Since their introduction in the Indian market a few years back, unit-linked insurance policies (Ulips) have become a lot popular, but for all the wrong reasons. Here, I am not commenting on whether Ulips are good or bad as an insurance/investment product but trying to highlight the fact that among all the financial products Ulips are the most mis-sold (hawked as short term investment and tax saving product). Why? Because we are too pre-occupied either with earning more money or blowing away our hard earned money -- buying that newly introduced iPhone -- that there is hardly any time left for managing the money already earned (which is left at the mercy of the insurance agents or so called financial advisors).
In addition to rampant mis-selling, unit-linked plans are the most complex financial product. So let’s make an attempt to understand some of the unique but little known facts associated with them.
But, first the basics. Ulips are similar to traditional insurance products like money back and endowment policies because they also offer insurance-cum-investment but with one major difference. Ulips offer you market linked investing as opposed to assured returns offered by traditional policies. Put simply, in case of money back and endowment plans, investment risk lies with insurance company whereas in case of Ulips, insured have to bear the investment risk. There are lot many other aspects also (like transparency, liquidity, complexity and control) where Ulips differ from conventional insurance products. Besides, there are many hidden features which are unique to Ulips.
Here is a list of five such closely guarded secrets of ULIPs:
1. Minimum Premium
If you want to invest more than the minimum premium required for a particular sum assured, go for top-ups (additional investment over and above the regular premium) where the allocation charges are usually 1-2 per cent and thus work out to be cost-effective. Furthermore, unlike regular premium, there is no commitment on your part to pay it on regular basis.
So, what’s the way out? You should still go for the minimum premium only and if you would like to invest more, put up to 25% of your regular premium in Ulip as top-up and go for mutual funds for any amount over and above that.
Believe me, it can make a huge difference to your insurance costs and consequently to your returns and no insurance advisor is ever going to tell you about this well-kept secret because your loss is a direct gain to the agent and the insurance company.
2. Asset Reallocation Tool
ULIPs not only offer you to choose your equity exposure (from 0% to 100%) but through the option of fund switches also provide you the flexibility to shift between various fund options as per your convenience.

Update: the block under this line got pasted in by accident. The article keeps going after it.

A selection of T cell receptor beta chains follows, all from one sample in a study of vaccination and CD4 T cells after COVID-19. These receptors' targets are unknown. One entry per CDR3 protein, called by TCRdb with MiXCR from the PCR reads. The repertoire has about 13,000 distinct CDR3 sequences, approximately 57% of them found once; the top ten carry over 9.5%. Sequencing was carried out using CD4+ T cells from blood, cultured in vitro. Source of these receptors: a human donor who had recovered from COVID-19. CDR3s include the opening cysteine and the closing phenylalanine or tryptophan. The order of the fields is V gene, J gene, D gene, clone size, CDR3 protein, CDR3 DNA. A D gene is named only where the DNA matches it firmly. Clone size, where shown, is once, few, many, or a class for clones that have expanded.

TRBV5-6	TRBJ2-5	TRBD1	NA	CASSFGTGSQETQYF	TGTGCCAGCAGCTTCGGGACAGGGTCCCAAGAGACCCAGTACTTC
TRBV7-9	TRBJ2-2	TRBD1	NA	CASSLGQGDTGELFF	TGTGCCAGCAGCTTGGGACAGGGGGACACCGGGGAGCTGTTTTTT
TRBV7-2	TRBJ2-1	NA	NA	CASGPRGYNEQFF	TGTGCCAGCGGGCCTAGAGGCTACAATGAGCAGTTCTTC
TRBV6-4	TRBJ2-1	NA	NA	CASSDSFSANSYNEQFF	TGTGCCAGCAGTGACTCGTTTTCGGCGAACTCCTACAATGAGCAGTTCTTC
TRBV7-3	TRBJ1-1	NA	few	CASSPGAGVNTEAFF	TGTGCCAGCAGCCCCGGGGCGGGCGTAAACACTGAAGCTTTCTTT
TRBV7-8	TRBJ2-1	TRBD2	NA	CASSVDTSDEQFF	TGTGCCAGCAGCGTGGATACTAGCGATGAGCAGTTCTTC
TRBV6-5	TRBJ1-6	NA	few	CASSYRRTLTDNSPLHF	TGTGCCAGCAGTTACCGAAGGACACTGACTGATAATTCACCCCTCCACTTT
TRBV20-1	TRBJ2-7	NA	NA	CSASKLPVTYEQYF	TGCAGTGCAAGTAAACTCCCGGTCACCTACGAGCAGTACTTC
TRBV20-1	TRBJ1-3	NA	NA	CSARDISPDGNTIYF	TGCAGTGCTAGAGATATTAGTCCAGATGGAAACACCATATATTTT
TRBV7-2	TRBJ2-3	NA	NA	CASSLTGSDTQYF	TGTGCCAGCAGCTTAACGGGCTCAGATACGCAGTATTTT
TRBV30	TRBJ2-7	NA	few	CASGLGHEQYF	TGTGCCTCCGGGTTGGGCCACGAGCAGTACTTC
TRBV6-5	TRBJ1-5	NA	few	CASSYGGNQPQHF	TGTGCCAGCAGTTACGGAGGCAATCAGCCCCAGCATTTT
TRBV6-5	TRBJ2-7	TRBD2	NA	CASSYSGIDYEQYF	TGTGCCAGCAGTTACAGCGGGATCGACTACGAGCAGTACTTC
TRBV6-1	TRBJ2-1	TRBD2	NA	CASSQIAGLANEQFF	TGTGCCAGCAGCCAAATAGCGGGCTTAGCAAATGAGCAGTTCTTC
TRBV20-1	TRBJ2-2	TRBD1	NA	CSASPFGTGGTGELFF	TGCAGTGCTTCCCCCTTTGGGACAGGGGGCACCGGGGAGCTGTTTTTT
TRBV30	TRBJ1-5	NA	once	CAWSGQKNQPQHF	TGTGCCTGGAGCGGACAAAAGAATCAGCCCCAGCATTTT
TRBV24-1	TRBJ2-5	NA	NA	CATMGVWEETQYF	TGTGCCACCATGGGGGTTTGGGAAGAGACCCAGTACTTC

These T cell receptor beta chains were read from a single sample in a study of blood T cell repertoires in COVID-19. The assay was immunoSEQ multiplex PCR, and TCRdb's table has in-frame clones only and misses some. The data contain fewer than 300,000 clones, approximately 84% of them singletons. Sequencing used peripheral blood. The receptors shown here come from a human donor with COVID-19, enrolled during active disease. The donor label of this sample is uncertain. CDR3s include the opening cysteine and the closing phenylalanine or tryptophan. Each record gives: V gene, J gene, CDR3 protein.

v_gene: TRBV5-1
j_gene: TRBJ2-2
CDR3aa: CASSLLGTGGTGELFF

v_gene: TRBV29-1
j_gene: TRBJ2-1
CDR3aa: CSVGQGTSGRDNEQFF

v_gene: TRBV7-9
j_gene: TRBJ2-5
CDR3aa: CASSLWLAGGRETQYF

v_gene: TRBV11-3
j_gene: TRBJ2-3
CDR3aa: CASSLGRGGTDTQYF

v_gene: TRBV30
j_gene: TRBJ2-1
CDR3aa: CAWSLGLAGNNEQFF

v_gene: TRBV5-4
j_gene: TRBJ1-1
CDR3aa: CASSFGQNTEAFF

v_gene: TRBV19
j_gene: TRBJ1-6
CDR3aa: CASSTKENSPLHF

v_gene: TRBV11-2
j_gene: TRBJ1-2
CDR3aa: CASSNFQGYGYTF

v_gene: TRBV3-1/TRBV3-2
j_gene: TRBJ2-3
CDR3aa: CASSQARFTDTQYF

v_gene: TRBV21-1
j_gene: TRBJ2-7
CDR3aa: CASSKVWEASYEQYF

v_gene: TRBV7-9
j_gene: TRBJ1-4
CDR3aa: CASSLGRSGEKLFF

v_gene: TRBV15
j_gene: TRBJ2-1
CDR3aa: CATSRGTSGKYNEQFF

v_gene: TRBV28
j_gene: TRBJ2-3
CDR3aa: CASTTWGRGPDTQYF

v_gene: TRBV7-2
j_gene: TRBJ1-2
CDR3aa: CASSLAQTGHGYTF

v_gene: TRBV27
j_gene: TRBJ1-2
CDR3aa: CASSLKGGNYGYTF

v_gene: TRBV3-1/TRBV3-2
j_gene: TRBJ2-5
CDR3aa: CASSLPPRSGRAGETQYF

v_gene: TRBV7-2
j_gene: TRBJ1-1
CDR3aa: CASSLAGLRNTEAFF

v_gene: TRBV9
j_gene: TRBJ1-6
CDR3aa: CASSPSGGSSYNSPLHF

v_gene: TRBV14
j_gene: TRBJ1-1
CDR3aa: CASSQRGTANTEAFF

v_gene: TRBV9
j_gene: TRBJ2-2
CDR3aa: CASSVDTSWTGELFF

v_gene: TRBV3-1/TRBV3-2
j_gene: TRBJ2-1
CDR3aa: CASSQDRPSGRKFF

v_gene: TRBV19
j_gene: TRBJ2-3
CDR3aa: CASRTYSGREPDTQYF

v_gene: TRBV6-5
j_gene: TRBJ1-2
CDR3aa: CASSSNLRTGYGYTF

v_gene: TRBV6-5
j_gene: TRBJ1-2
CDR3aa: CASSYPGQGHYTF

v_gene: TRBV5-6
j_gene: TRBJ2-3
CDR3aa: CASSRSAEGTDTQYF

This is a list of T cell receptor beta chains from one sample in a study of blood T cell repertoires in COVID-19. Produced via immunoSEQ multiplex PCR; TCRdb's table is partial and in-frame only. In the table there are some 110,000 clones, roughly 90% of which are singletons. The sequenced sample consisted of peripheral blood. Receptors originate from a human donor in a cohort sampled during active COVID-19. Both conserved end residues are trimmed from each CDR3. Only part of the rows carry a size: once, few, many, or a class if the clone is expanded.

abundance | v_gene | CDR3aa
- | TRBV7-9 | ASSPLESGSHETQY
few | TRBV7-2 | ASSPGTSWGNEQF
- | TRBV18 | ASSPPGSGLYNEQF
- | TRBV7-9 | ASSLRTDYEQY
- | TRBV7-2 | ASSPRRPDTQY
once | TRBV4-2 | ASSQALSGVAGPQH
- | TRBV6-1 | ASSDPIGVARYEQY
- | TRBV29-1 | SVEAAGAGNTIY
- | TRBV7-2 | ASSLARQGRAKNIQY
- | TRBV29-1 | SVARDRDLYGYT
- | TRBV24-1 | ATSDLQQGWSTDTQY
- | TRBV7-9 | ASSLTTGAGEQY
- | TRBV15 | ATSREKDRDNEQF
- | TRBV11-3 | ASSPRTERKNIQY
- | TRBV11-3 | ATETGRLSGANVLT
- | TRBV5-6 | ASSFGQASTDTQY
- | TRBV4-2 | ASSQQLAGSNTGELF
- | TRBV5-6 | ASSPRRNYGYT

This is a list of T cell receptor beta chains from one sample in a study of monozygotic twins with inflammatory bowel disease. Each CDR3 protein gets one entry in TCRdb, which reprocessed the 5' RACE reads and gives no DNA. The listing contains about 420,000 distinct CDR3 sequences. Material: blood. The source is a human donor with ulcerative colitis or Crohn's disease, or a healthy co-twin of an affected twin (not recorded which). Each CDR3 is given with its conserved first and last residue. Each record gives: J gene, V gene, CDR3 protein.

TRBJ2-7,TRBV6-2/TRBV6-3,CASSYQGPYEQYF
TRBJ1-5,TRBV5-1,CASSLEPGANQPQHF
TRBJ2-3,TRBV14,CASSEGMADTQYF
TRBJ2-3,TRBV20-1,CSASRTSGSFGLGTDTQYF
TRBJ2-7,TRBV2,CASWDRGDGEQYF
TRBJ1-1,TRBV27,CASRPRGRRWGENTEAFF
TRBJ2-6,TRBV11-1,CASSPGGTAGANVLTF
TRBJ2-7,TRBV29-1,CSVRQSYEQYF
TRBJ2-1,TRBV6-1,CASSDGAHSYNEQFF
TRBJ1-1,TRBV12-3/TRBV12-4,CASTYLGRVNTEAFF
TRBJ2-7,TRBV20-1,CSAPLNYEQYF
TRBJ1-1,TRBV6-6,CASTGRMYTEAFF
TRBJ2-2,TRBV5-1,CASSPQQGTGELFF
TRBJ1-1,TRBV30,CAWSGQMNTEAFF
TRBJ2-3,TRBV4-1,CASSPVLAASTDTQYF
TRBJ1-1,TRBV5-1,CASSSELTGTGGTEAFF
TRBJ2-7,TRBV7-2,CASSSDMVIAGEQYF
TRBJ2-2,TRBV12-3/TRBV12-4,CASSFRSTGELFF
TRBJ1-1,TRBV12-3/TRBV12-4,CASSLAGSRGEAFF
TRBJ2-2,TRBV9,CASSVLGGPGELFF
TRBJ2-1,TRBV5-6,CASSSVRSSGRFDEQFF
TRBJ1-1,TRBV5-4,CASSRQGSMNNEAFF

Thus, it is an ideal instrument to manage your asset allocation between debt and equity. Unlike mutual funds Ulips allow you to do asset reallocation at a click of button with no hassles, minimal/no cost and without any tax implications. Having selected an investment option, say 100% equity, you always have an option to shift to various other plans, say with 50% equity or 100% debt or any other combination.
In my opinion, this flexibility in altering the asset allocation is the best benefit ULIPs offer over mutual funds. Therefore, make the most of this tool but be wary of timing the markets.
3. Expense Ratio/IRR
The best way to compare ULIPs is to look at their expense ratio. It is arrived at by deducting IRR (also called net yield) from gross returns.
Gross Yield/Returns -------------10%
Less Actual returns / IRR ---------7%
Expense Ratio ---------------------3%
4. Type I vs Type II ULIPs
There are basically two types of ULIP plans. Type-I plans pays the higher of the sum assured and fund value to the nominees upon the death of life assured whereas in case of Type II plans both the sum assured and fund value are paid.
It is always preferable to opt for Type 2 policies which are more protection (the core aim of insurance) oriented -- although a bit expensive then Type-I policies due to high mortality charges -- because in case of Type-I policies risk exposure/sum at risk (sum assured minus fund value) keeps on decreasing in the later years as your fund value increases which amounts to having inadequate insurance coverage.
5. Termination/Surrender before 5 years
Like all insurance products, ULIP NAV are long term instruments and therefore it is better not to make an early exit.
As stated earlier, expense ratio is too high (in other words, IRR/net yield is too low) in the initial years. Furthermore, exit costs called surrender charges are applicable in case of early exits. Thus, you should let the ULIPs run their full term unless you are in financial crises.
Although most ULIPs allow full fund value if you surrender it any time after five or six years, it is better not to exit even after the 5 years and to let them run for at least 10 years because longer the policy runs, better the returns.
Furthermore, most ULIPs allow partial withdrawal any time after 3 to 5 years. But it is better not to opt for it unless you are hard pressed for funds.